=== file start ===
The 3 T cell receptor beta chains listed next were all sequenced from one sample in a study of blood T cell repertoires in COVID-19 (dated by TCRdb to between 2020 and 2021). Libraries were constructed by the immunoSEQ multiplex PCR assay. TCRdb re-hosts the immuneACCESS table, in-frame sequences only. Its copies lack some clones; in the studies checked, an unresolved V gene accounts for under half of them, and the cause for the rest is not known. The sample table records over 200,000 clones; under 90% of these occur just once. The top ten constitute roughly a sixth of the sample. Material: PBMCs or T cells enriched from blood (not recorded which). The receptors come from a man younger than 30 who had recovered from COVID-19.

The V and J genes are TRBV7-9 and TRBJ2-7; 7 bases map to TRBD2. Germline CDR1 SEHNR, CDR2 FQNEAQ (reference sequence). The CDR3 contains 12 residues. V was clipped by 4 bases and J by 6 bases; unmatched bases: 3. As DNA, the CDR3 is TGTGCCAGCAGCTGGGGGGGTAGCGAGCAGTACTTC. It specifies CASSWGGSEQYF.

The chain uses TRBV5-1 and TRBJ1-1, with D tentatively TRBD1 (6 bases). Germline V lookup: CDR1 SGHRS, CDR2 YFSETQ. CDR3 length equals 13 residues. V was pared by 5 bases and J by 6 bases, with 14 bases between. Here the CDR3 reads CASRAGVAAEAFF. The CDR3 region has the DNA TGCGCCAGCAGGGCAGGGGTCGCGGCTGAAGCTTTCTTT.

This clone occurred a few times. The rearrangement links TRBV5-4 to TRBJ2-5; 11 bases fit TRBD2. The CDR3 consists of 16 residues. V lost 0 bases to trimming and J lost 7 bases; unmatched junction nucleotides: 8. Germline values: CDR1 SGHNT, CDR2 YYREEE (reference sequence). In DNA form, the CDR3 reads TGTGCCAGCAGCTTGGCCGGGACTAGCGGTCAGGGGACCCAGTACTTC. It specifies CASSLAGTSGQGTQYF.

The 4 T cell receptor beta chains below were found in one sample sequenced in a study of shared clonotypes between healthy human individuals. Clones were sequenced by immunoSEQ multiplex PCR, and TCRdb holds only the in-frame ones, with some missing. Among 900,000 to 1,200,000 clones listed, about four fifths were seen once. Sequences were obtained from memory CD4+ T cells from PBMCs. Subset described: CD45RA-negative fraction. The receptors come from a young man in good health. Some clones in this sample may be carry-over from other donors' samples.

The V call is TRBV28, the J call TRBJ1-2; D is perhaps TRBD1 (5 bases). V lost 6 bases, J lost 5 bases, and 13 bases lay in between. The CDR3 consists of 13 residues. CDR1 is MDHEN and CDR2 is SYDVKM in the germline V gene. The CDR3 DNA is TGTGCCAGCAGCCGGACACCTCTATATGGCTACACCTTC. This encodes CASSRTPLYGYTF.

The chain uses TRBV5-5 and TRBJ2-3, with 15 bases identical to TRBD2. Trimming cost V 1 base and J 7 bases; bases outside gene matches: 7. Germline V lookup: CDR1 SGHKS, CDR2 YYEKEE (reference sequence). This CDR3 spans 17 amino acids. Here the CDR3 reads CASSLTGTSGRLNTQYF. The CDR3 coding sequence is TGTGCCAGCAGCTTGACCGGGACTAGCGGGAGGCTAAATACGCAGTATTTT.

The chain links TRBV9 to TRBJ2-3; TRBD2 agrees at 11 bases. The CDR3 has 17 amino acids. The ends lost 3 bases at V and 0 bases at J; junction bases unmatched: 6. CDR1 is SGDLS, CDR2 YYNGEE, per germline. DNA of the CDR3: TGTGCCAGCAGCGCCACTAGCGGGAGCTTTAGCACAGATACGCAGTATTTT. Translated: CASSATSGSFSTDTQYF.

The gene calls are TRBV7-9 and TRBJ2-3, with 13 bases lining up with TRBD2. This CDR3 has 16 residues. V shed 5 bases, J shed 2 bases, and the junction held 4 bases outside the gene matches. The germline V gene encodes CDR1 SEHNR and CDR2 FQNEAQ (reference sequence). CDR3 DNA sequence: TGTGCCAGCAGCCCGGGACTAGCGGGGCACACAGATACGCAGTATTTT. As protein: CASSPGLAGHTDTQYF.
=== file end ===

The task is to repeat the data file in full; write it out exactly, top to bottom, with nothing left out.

The 3 T cell receptor beta chains listed next were all sequenced from one sample in a study of blood T cell repertoires in COVID-19 (dated by TCRdb to between 2020 and 2021). Libraries were constructed by the immunoSEQ multiplex PCR assay. TCRdb re-hosts the immuneACCESS table, in-frame sequences only. Its copies lack some clones; in the studies checked, an unresolved V gene accounts for under half of them, and the cause for the rest is not known. The sample table records over 200,000 clones; under 90% of these occur just once. The top ten constitute roughly a sixth of the sample. Material: PBMCs or T cells enriched from blood (not recorded which). The receptors come from a man younger than 30 who had recovered from COVID-19.

The V and J genes are TRBV7-9 and TRBJ2-7; 7 bases map to TRBD2. Germline CDR1 SEHNR, CDR2 FQNEAQ (reference sequence). The CDR3 contains 12 residues. V was clipped by 4 bases and J by 6 bases; unmatched bases: 3. As DNA, the CDR3 is TGTGCCAGCAGCTGGGGGGGTAGCGAGCAGTACTTC. It specifies CASSWGGSEQYF.

The chain uses TRBV5-1 and TRBJ1-1, with D tentatively TRBD1 (6 bases). Germline V lookup: CDR1 SGHRS, CDR2 YFSETQ. CDR3 length equals 13 residues. V was pared by 5 bases and J by 6 bases, with 14 bases between. Here the CDR3 reads CASRAGVAAEAFF. The CDR3 region has the DNA TGCGCCAGCAGGGCAGGGGTCGCGGCTGAAGCTTTCTTT.

This clone occurred a few times. The rearrangement links TRBV5-4 to TRBJ2-5; 11 bases fit TRBD2. The CDR3 consists of 16 residues. V lost 0 bases to trimming and J lost 7 bases; unmatched junction nucleotides: 8. Germline values: CDR1 SGHNT, CDR2 YYREEE (reference sequence). In DNA form, the CDR3 reads TGTGCCAGCAGCTTGGCCGGGACTAGCGGTCAGGGGACCCAGTACTTC. It specifies CASSLAGTSGQGTQYF.

The 4 T cell receptor beta chains below were found in one sample sequenced in a study of shared clonotypes between healthy human individuals. Clones were sequenced by immunoSEQ multiplex PCR, and TCRdb holds only the in-frame ones, with some missing. Among 900,000 to 1,200,000 clones listed, about four fifths were seen once. Sequences were obtained from memory CD4+ T cells from PBMCs. Subset described: CD45RA-negative fraction. The receptors come from a young man in good health. Some clones in this sample may be carry-over from other donors' samples.

The V call is TRBV28, the J call TRBJ1-2; D is perhaps TRBD1 (5 bases). V lost 6 bases, J lost 5 bases, and 13 bases lay in between. The CDR3 consists of 13 residues. CDR1 is MDHEN and CDR2 is SYDVKM in the germline V gene. The CDR3 DNA is TGTGCCAGCAGCCGGACACCTCTATATGGCTACACCTTC. This encodes CASSRTPLYGYTF.

The chain uses TRBV5-5 and TRBJ2-3, with 15 bases identical to TRBD2. Trimming cost V 1 base and J 7 bases; bases outside gene matches: 7. Germline V lookup: CDR1 SGHKS, CDR2 YYEKEE (reference sequence). This CDR3 spans 17 amino acids. Here the CDR3 reads CASSLTGTSGRLNTQYF. The CDR3 coding sequence is TGTGCCAGCAGCTTGACCGGGACTAGCGGGAGGCTAAATACGCAGTATTTT.

The chain links TRBV9 to TRBJ2-3; TRBD2 agrees at 11 bases. The CDR3 has 17 amino acids. The ends lost 3 bases at V and 0 bases at J; junction bases unmatched: 6. CDR1 is SGDLS, CDR2 YYNGEE, per germline. DNA of the CDR3: TGTGCCAGCAGCGCCACTAGCGGGAGCTTTAGCACAGATACGCAGTATTTT. Translated: CASSATSGSFSTDTQYF.

The gene calls are TRBV7-9 and TRBJ2-3, with 13 bases lining up with TRBD2. This CDR3 has 16 residues. V shed 5 bases, J shed 2 bases, and the junction held 4 bases outside the gene matches. The germline V gene encodes CDR1 SEHNR and CDR2 FQNEAQ (reference sequence). CDR3 DNA sequence: TGTGCCAGCAGCCCGGGACTAGCGGGGCACACAGATACGCAGTATTTT. As protein: CASSPGLAGHTDTQYF.